A panel of six distinguished literary figures from across the state will join host John Freeman to select titles for the California Book Club: journalist and author Lynell George, UCLA professor Marissa López, novelist and essayist Danzy Senna, Alta books editor and author David L. Ulin, ZYZZYVA managing editor Oscar Villalon, and City Lights Booksellers lead buyer Paul Yamazaki.
John Freeman is the editor of Freeman’s, a literary annual published by Grove Press, the latest theme of which is California. He has written several books of nonfiction, including How to Read a Novelist and Dictionary of the Undoing, as well as two collections of poems, Maps and The Park. The former editor of Granta, he is now artist in residence at New York University and the executive editor of Literary Hub. Between 2014 and 2020, he edited a series of anthologies on inequality, concluding with Tales of Two Planets, which focuses on the climate crisis and global inequality. Freeman’s work has been translated into more than 20 languages and appears in the New Yorker, the Paris Review, and ZYZZYVA. Raised in Sacramento, he lives in New York.
Lynell George is an award-winning journalist and essayist based in Los Angeles. She has been a staff writer for L.A. Weekly and the Los Angeles Times. Her work has appeared in Smithsonian, Vibe, the Washington Post, Essence, Ms., and other publications. She has also provided arts commentary for KCET’s Artbound and KPCC’s The Frame. She is the author of No Crystal Stair: African-Americans in the City of Angels (Verso/Doubleday) and After/Image: Los Angeles Outside the Frame, a collection of her essays and photographs published by Angel City Press. She is the recipient of a 2017 Grammy Award for her liner notes for Otis Redding Live at the Whisky a Go Go and a Los Angeles Press Club prize in 2020 for Feature Writing. Her new book, A Handful of Earth, A Handful of Sky: The World of Octavia E. Butler, will be published by Angel City Press in October 2020.
Marissa López is a professor of English and Chicana/o studies at UCLA, researching Chicanx literature from the 19th century to the present, with an emphasis on 19th-century Mexican California. She has written two books: Chicano Nations (NYU Press, 2011), about nationalism and Chicanx literature from the early 1800s to post-9/11, and Racial Immanence (NYU Press, 2019), which explores uses of the body and affect in Chicanx cultural production. She recently completed a yearlong residency at the Los Angeles Public Library as a Scholars & Society fellow with the American Council of Learned Societies, during which she worked to collaboratively develop a mobile app, Picturing Mexican America, that uses geodata to display images of Mexican California relevant to a user’s location.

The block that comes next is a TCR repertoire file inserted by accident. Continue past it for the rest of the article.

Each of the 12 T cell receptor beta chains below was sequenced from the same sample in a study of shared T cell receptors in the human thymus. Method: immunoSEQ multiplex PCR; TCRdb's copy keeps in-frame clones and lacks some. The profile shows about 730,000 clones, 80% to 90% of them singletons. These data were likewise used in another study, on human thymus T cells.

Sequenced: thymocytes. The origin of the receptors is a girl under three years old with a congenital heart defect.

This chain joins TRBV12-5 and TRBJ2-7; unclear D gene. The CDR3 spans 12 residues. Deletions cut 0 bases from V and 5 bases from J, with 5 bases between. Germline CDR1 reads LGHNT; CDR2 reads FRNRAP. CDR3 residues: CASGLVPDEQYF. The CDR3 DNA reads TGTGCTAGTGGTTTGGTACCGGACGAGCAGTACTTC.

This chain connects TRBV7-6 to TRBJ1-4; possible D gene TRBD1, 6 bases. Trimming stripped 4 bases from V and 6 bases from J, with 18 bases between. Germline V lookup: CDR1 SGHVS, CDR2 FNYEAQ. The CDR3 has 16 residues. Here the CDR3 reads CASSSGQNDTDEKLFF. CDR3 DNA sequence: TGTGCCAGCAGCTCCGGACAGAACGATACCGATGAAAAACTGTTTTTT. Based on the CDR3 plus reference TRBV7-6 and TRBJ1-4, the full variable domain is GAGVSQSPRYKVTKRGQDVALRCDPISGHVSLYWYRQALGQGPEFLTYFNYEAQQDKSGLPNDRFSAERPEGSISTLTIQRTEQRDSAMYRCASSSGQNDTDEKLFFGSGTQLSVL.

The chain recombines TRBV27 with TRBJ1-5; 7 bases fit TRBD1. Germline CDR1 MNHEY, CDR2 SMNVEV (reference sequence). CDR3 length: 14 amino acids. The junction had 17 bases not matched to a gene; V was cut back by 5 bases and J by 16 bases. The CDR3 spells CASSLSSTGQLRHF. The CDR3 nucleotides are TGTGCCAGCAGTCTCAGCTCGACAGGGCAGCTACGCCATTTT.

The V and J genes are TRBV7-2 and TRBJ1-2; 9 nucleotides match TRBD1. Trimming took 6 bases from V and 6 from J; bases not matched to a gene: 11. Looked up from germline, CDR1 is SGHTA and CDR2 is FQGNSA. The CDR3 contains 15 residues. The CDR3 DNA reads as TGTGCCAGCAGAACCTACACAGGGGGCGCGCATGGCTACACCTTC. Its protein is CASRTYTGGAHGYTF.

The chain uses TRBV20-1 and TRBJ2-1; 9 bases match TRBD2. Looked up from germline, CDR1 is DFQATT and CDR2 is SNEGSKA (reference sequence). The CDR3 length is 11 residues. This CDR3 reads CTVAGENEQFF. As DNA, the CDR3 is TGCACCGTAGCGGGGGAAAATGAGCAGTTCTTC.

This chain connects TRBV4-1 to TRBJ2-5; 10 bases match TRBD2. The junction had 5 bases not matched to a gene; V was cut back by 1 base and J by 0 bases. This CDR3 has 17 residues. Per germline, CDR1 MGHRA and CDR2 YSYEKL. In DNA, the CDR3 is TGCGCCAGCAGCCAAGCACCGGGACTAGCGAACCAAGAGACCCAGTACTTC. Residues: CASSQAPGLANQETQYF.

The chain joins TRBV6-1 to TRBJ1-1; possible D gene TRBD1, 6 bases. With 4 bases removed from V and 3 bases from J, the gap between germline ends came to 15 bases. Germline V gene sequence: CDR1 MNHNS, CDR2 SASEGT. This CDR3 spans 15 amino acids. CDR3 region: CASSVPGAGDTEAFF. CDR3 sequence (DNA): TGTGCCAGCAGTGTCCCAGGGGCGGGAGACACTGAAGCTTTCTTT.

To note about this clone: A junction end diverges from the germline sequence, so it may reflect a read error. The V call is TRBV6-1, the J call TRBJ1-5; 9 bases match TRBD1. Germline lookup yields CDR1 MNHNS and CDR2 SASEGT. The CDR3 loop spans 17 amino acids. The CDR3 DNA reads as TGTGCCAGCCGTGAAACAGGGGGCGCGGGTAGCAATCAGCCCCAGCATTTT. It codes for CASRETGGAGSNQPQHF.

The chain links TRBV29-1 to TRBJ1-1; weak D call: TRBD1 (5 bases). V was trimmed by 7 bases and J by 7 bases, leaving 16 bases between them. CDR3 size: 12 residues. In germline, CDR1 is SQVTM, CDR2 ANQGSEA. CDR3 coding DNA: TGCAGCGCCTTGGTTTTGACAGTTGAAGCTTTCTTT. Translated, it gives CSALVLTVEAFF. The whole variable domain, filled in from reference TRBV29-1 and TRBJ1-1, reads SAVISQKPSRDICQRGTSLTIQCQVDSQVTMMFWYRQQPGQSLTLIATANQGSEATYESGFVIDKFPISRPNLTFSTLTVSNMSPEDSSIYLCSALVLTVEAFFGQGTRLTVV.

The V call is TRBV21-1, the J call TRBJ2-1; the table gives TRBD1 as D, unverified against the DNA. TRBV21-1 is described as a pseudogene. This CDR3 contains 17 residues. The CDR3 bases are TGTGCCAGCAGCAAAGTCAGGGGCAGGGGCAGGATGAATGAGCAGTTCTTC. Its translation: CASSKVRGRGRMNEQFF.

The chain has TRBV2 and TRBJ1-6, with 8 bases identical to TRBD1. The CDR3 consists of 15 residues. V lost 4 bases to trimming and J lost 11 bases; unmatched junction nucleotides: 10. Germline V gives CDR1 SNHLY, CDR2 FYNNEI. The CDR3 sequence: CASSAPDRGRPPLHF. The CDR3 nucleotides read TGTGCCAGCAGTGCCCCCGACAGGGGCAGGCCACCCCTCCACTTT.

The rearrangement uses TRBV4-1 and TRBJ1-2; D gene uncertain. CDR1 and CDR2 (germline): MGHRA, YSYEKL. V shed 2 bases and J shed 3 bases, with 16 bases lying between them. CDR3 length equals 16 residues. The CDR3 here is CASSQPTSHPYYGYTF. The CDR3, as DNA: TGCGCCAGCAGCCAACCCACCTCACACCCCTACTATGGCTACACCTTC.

Danzy Senna is the author of five books of fiction and nonfiction, including the novels Caucasia, Symptomatic, and, most recently, New People, named one of the best books of the year by Time, Vogue, and the New York Times. Senna is a recipient of the Whiting Award and the Dos Passos Prize for Literature. She teaches creative writing at the University of Southern California and lives in Los Angeles.
David L. Ulin is Alta’s books editor. He is the author or editor of a dozen books, including Sidewalking: Coming to Terms with Los Angeles, short-listed for the PEN/Diamonstein-Spielvogel Award for the Art of the Essay, and Writing Los Angeles: A Literary Anthology, which won a California Book Award. Most recently, he edited Didion: The 1960s & 70s and the forthcoming Didion: The 1980s & 90s for the Library of America. The former book editor and book critic of the Los Angeles Times, he has written for the Atlantic, the Virginia Quarterly Review, the Paris Review, and the New York Times. He has received fellowships from the Guggenheim Foundation and the Lannan Foundation and teaches at the University of Southern California.
Oscar Villalon is the managing editor of ZYZZYVA. His writing has appeared in the Believer, Freeman’s, Literary Hub, Alta, Zocalo Public Square, and other publications. A longtime member of the National Book Critics Circle, he has twice served on fiction juries for the Pulitzer Prize. From 2002 to 2008, he was the book editor at the San Francisco Chronicle.
Paul Yamazaki is the principal buyer at City Lights Booksellers, where he has been a bookseller since 1970. Yamazaki has served on the board of directors of several literary and community arts organizations; among them are the Council of Literary Magazines & Presses, Small Press Distribution, and the Kearny Street Workshop. Yamazaki was a jury member for Granta’s Best of Young American Novelists 2 and was on the jury for the 2014 DSC Prize for South Asian Literature. He is a recipient of the Litquake Barbary Coast Award.